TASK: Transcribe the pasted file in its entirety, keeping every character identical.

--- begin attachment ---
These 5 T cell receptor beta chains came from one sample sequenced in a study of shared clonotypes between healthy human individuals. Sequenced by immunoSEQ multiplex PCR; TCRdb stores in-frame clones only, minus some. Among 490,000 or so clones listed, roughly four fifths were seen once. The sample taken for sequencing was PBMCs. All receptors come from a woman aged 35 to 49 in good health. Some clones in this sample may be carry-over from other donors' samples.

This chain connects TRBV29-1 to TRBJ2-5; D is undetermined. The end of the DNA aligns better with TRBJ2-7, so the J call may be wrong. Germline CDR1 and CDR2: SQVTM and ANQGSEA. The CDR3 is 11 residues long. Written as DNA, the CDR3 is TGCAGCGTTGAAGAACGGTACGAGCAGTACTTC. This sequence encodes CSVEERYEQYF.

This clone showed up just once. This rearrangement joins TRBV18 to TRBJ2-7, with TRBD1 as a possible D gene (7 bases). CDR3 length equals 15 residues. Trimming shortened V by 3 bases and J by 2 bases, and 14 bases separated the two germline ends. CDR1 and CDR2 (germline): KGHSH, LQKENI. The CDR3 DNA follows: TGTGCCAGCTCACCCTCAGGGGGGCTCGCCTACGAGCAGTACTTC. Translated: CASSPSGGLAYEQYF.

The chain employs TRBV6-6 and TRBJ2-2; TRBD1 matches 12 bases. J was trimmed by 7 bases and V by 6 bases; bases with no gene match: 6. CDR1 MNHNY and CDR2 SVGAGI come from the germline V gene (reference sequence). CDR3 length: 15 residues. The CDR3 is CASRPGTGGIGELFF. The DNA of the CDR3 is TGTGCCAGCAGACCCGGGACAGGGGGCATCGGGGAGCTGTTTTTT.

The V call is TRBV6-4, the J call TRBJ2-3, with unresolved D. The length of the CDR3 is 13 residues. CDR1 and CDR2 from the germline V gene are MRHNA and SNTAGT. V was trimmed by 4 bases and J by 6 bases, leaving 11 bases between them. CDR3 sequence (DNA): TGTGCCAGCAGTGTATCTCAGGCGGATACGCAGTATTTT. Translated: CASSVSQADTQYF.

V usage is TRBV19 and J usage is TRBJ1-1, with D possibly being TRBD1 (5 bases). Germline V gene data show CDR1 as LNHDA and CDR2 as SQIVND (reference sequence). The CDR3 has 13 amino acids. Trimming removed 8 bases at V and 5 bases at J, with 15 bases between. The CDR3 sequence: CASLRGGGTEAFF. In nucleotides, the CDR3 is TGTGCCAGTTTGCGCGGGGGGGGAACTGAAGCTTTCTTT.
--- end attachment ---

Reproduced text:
These 5 T cell receptor beta chains came from one sample sequenced in a study of shared clonotypes between healthy human individuals. Sequenced by immunoSEQ multiplex PCR; TCRdb stores in-frame clones only, minus some. Among 490,000 or so clones listed, roughly four fifths were seen once. The sample taken for sequencing was PBMCs. All receptors come from a woman aged 35 to 49 in good health. Some clones in this sample may be carry-over from other donors' samples.

This chain connects TRBV29-1 to TRBJ2-5; D is undetermined. The end of the DNA aligns better with TRBJ2-7, so the J call may be wrong. Germline CDR1 and CDR2: SQVTM and ANQGSEA. The CDR3 is 11 residues long. Written as DNA, the CDR3 is TGCAGCGTTGAAGAACGGTACGAGCAGTACTTC. This sequence encodes CSVEERYEQYF.

This clone showed up just once. This rearrangement joins TRBV18 to TRBJ2-7, with TRBD1 as a possible D gene (7 bases). CDR3 length equals 15 residues. Trimming shortened V by 3 bases and J by 2 bases, and 14 bases separated the two germline ends. CDR1 and CDR2 (germline): KGHSH, LQKENI. The CDR3 DNA follows: TGTGCCAGCTCACCCTCAGGGGGGCTCGCCTACGAGCAGTACTTC. Translated: CASSPSGGLAYEQYF.

The chain employs TRBV6-6 and TRBJ2-2; TRBD1 matches 12 bases. J was trimmed by 7 bases and V by 6 bases; bases with no gene match: 6. CDR1 MNHNY and CDR2 SVGAGI come from the germline V gene (reference sequence). CDR3 length: 15 residues. The CDR3 is CASRPGTGGIGELFF. The DNA of the CDR3 is TGTGCCAGCAGACCCGGGACAGGGGGCATCGGGGAGCTGTTTTTT.

The V call is TRBV6-4, the J call TRBJ2-3, with unresolved D. The length of the CDR3 is 13 residues. CDR1 and CDR2 from the germline V gene are MRHNA and SNTAGT. V was trimmed by 4 bases and J by 6 bases, leaving 11 bases between them. CDR3 sequence (DNA): TGTGCCAGCAGTGTATCTCAGGCGGATACGCAGTATTTT. Translated: CASSVSQADTQYF.

V usage is TRBV19 and J usage is TRBJ1-1, with D possibly being TRBD1 (5 bases). Germline V gene data show CDR1 as LNHDA and CDR2 as SQIVND (reference sequence). The CDR3 has 13 amino acids. Trimming removed 8 bases at V and 5 bases at J, with 15 bases between. The CDR3 sequence: CASLRGGGTEAFF. In nucleotides, the CDR3 is TGTGCCAGTTTGCGCGGGGGGGGAACTGAAGCTTTCTTT.